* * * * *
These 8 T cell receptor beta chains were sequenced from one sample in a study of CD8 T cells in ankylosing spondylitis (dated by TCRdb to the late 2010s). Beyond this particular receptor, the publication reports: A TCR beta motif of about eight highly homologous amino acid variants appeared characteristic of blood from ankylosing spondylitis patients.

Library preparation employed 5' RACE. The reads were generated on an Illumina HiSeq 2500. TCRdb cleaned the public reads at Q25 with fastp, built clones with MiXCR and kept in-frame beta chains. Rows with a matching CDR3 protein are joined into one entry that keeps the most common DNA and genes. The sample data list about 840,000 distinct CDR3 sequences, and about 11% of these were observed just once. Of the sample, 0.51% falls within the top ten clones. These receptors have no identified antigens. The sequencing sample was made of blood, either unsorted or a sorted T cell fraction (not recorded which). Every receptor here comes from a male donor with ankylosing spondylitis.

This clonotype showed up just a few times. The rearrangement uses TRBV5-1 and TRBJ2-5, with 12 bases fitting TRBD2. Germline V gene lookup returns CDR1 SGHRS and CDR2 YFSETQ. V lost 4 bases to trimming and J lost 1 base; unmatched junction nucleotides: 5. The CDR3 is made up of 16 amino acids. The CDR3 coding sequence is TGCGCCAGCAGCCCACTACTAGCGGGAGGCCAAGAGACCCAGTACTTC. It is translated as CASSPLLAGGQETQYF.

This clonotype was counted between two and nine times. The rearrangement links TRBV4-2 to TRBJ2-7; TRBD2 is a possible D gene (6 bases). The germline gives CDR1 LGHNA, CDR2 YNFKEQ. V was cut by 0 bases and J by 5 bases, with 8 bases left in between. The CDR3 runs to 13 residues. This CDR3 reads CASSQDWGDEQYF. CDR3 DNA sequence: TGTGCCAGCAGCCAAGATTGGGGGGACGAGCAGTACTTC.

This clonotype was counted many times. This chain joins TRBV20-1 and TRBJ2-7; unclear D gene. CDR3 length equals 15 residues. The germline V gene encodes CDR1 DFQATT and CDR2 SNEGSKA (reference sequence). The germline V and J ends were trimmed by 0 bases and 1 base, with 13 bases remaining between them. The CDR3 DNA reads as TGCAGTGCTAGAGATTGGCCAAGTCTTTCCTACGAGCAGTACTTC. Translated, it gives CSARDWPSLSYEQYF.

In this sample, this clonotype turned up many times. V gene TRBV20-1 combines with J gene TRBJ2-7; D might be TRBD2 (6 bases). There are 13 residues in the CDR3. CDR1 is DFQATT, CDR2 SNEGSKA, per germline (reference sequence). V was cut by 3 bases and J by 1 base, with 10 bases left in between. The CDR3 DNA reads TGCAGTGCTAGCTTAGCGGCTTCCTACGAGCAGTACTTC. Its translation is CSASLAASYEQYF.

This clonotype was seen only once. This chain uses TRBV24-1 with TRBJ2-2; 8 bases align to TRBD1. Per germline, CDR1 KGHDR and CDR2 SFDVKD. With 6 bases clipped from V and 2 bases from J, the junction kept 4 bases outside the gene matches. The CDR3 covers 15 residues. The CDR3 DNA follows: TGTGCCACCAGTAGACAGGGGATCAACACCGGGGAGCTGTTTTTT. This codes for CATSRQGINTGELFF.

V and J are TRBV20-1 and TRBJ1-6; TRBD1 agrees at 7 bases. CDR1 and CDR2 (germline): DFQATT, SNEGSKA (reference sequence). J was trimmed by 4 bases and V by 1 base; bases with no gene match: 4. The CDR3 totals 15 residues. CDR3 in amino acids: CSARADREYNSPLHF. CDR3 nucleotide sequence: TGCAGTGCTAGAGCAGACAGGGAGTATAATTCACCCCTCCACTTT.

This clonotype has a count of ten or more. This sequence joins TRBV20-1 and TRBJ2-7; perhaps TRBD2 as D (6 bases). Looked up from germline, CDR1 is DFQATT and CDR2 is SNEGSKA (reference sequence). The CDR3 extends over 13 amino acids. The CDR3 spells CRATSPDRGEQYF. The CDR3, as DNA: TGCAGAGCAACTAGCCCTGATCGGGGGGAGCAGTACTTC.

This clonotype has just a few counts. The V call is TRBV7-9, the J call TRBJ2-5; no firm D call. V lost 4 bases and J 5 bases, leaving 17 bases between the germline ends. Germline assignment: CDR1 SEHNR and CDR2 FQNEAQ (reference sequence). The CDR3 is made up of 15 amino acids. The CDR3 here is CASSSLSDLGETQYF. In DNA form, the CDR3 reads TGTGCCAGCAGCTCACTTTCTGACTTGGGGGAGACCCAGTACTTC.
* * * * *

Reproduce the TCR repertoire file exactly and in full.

These 8 T cell receptor beta chains were sequenced from one sample in a study of CD8 T cells in ankylosing spondylitis (dated by TCRdb to the late 2010s). Beyond this particular receptor, the publication reports: A TCR beta motif of about eight highly homologous amino acid variants appeared characteristic of blood from ankylosing spondylitis patients.

Library preparation employed 5' RACE. The reads were generated on an Illumina HiSeq 2500. TCRdb cleaned the public reads at Q25 with fastp, built clones with MiXCR and kept in-frame beta chains. Rows with a matching CDR3 protein are joined into one entry that keeps the most common DNA and genes. The sample data list about 840,000 distinct CDR3 sequences, and about 11% of these were observed just once. Of the sample, 0.51% falls within the top ten clones. These receptors have no identified antigens. The sequencing sample was made of blood, either unsorted or a sorted T cell fraction (not recorded which). Every receptor here comes from a male donor with ankylosing spondylitis.

This clonotype showed up just a few times. The rearrangement uses TRBV5-1 and TRBJ2-5, with 12 bases fitting TRBD2. Germline V gene lookup returns CDR1 SGHRS and CDR2 YFSETQ. V lost 4 bases to trimming and J lost 1 base; unmatched junction nucleotides: 5. The CDR3 is made up of 16 amino acids. The CDR3 coding sequence is TGCGCCAGCAGCCCACTACTAGCGGGAGGCCAAGAGACCCAGTACTTC. It is translated as CASSPLLAGGQETQYF.

This clonotype was counted between two and nine times. The rearrangement links TRBV4-2 to TRBJ2-7; TRBD2 is a possible D gene (6 bases). The germline gives CDR1 LGHNA, CDR2 YNFKEQ. V was cut by 0 bases and J by 5 bases, with 8 bases left in between. The CDR3 runs to 13 residues. This CDR3 reads CASSQDWGDEQYF. CDR3 DNA sequence: TGTGCCAGCAGCCAAGATTGGGGGGACGAGCAGTACTTC.

This clonotype was counted many times. This chain joins TRBV20-1 and TRBJ2-7; unclear D gene. CDR3 length equals 15 residues. The germline V gene encodes CDR1 DFQATT and CDR2 SNEGSKA (reference sequence). The germline V and J ends were trimmed by 0 bases and 1 base, with 13 bases remaining between them. The CDR3 DNA reads as TGCAGTGCTAGAGATTGGCCAAGTCTTTCCTACGAGCAGTACTTC. Translated, it gives CSARDWPSLSYEQYF.

In this sample, this clonotype turned up many times. V gene TRBV20-1 combines with J gene TRBJ2-7; D might be TRBD2 (6 bases). There are 13 residues in the CDR3. CDR1 is DFQATT, CDR2 SNEGSKA, per germline (reference sequence). V was cut by 3 bases and J by 1 base, with 10 bases left in between. The CDR3 DNA reads TGCAGTGCTAGCTTAGCGGCTTCCTACGAGCAGTACTTC. Its translation is CSASLAASYEQYF.

This clonotype was seen only once. This chain uses TRBV24-1 with TRBJ2-2; 8 bases align to TRBD1. Per germline, CDR1 KGHDR and CDR2 SFDVKD. With 6 bases clipped from V and 2 bases from J, the junction kept 4 bases outside the gene matches. The CDR3 covers 15 residues. The CDR3 DNA follows: TGTGCCACCAGTAGACAGGGGATCAACACCGGGGAGCTGTTTTTT. This codes for CATSRQGINTGELFF.

V and J are TRBV20-1 and TRBJ1-6; TRBD1 agrees at 7 bases. CDR1 and CDR2 (germline): DFQATT, SNEGSKA (reference sequence). J was trimmed by 4 bases and V by 1 base; bases with no gene match: 4. The CDR3 totals 15 residues. CDR3 in amino acids: CSARADREYNSPLHF. CDR3 nucleotide sequence: TGCAGTGCTAGAGCAGACAGGGAGTATAATTCACCCCTCCACTTT.

This clonotype has a count of ten or more. This sequence joins TRBV20-1 and TRBJ2-7; perhaps TRBD2 as D (6 bases). Looked up from germline, CDR1 is DFQATT and CDR2 is SNEGSKA (reference sequence). The CDR3 extends over 13 amino acids. The CDR3 spells CRATSPDRGEQYF. The CDR3, as DNA: TGCAGAGCAACTAGCCCTGATCGGGGGGAGCAGTACTTC.

This clonotype has just a few counts. The V call is TRBV7-9, the J call TRBJ2-5; no firm D call. V lost 4 bases and J 5 bases, leaving 17 bases between the germline ends. Germline assignment: CDR1 SEHNR and CDR2 FQNEAQ (reference sequence). The CDR3 is made up of 15 amino acids. The CDR3 here is CASSSLSDLGETQYF. In DNA form, the CDR3 reads TGTGCCAGCAGCTCACTTTCTGACTTGGGGGAGACCCAGTACTTC.